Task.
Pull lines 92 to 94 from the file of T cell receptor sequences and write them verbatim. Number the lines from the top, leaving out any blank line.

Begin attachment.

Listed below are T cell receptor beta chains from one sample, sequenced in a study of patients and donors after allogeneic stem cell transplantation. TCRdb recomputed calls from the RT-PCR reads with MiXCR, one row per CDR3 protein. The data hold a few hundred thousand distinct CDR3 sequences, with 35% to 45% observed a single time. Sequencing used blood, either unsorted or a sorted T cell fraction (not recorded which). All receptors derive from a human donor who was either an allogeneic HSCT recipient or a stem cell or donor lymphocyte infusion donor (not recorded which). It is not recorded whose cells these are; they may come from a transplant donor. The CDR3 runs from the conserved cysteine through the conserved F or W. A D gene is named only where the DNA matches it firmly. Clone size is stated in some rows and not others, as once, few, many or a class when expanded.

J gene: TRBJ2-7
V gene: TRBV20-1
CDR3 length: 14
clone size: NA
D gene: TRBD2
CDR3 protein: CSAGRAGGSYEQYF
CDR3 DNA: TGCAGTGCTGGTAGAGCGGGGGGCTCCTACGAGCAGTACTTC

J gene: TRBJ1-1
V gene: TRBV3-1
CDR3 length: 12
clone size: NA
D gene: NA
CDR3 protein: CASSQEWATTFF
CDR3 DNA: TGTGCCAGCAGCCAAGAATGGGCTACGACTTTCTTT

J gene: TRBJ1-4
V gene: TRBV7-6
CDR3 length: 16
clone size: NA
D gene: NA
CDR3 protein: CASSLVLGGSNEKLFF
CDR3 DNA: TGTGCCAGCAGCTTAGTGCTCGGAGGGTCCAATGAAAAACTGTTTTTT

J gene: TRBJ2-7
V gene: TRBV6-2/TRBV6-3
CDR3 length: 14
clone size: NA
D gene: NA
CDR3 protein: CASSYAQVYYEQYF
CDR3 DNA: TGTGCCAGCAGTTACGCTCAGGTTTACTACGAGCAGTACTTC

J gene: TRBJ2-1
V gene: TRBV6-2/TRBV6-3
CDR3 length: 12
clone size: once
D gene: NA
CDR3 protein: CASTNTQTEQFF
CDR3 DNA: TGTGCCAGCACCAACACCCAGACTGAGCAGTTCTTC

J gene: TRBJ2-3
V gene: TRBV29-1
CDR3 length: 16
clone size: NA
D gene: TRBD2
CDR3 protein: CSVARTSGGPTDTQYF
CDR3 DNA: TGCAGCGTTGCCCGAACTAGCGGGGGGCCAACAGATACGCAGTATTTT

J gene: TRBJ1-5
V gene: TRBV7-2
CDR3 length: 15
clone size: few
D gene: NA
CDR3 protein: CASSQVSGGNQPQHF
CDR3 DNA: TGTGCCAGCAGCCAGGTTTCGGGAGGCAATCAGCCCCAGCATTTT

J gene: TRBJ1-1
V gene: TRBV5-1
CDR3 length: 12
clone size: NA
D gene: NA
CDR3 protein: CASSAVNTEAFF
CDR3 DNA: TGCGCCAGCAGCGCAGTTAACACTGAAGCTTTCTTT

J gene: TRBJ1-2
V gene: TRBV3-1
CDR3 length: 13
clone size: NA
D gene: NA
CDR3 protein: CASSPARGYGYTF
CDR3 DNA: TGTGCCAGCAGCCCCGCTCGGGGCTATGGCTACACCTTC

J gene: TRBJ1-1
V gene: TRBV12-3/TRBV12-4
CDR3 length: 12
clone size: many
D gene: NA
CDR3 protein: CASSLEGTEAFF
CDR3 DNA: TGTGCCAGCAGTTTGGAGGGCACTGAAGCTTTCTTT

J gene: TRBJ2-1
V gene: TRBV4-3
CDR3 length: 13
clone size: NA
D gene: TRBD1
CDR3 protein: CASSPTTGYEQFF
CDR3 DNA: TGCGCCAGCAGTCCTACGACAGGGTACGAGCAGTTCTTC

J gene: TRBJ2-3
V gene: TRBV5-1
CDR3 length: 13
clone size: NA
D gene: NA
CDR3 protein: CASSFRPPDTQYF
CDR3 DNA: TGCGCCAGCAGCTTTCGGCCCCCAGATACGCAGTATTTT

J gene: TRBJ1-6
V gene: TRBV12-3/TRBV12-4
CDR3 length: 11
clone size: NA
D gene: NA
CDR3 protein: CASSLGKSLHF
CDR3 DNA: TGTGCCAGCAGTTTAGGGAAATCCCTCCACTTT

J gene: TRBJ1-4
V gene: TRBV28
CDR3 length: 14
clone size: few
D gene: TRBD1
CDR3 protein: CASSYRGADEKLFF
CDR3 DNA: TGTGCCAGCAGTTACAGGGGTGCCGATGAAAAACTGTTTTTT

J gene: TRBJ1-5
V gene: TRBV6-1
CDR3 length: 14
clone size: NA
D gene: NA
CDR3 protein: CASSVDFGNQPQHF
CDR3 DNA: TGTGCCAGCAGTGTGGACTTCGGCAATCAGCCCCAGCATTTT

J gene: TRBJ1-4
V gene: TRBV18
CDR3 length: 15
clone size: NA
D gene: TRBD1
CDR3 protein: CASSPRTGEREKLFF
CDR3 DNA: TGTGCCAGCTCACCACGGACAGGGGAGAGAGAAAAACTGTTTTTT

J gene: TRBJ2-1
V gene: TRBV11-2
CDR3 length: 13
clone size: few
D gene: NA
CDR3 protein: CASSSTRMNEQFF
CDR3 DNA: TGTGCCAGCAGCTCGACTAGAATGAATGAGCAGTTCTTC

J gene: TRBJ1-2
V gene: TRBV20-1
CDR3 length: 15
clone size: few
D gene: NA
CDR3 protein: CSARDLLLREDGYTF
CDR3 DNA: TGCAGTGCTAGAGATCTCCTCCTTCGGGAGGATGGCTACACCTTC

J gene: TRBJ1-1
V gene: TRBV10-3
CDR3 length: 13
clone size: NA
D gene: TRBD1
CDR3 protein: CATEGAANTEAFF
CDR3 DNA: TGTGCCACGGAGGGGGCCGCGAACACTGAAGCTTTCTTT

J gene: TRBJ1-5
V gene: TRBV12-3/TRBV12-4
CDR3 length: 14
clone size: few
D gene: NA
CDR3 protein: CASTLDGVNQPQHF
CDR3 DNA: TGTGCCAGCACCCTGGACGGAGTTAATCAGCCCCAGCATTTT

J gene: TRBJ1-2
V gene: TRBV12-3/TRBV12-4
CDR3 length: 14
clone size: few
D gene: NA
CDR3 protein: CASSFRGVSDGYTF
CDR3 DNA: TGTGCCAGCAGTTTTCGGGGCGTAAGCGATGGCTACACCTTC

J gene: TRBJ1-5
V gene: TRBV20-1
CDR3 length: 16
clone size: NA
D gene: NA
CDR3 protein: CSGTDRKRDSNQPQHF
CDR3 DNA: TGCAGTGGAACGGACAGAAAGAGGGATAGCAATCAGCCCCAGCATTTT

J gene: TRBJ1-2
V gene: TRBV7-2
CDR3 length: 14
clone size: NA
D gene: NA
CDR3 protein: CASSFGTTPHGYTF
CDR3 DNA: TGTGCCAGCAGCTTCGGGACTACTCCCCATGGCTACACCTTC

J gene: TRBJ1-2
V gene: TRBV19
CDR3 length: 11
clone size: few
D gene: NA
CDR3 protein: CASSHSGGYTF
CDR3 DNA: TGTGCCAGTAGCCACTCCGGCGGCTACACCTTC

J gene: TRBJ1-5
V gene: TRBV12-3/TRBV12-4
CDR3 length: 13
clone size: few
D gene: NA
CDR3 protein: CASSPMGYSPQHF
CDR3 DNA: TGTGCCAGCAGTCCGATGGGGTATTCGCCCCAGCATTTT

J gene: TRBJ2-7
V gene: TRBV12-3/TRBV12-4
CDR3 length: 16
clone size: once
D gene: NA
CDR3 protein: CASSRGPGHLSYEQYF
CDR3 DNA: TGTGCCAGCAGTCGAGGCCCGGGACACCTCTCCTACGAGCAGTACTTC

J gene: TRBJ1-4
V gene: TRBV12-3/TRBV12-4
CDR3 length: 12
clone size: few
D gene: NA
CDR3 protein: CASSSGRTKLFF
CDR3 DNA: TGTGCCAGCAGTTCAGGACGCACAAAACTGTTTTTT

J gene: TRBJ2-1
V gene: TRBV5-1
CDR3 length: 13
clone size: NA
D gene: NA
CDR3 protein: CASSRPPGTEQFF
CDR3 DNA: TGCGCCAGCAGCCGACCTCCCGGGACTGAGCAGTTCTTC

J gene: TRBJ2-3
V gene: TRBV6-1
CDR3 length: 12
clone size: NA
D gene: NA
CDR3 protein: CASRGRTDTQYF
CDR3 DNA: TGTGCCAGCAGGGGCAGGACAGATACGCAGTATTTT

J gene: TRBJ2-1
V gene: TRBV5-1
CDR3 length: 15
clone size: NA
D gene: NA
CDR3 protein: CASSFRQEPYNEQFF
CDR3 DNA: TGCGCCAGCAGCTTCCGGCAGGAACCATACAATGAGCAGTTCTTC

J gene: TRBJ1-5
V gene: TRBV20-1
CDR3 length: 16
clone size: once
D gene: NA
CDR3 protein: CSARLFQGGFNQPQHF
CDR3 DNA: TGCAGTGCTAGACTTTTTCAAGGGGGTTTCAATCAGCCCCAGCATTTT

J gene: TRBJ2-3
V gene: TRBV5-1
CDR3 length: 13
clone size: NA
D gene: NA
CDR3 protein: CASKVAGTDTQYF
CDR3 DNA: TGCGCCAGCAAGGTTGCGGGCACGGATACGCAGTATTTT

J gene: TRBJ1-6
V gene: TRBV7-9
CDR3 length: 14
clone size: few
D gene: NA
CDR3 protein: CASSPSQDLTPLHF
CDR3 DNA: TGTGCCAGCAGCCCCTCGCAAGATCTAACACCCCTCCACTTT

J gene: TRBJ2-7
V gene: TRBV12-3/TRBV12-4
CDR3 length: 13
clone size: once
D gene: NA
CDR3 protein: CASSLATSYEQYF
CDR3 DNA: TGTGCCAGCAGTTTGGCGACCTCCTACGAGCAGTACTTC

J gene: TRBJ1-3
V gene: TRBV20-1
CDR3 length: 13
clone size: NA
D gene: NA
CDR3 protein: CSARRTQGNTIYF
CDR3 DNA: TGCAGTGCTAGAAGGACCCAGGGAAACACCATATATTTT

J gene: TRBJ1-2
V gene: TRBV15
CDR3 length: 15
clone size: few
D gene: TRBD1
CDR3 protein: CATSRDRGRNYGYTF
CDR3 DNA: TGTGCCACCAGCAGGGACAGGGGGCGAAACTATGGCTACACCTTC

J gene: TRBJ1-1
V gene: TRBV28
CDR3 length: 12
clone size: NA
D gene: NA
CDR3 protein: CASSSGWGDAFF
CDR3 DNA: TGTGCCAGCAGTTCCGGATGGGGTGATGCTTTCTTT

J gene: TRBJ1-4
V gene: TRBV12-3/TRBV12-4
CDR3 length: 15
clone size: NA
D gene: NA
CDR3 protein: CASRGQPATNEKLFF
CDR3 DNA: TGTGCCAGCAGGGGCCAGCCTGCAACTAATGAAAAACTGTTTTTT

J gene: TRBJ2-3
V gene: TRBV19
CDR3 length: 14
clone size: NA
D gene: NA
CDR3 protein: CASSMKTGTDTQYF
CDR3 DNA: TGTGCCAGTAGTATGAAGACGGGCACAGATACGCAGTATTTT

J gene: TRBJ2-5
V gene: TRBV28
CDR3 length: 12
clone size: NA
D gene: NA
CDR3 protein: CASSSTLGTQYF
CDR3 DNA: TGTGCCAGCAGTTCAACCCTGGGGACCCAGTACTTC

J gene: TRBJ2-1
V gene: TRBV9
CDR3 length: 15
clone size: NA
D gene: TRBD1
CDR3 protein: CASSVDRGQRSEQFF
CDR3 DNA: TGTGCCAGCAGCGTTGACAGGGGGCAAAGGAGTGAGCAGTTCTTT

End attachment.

CDR3 DNA: TGTGCCAGCAGTTTAGGGAAATCCCTCCACTTT

J gene: TRBJ1-4
V gene: TRBV28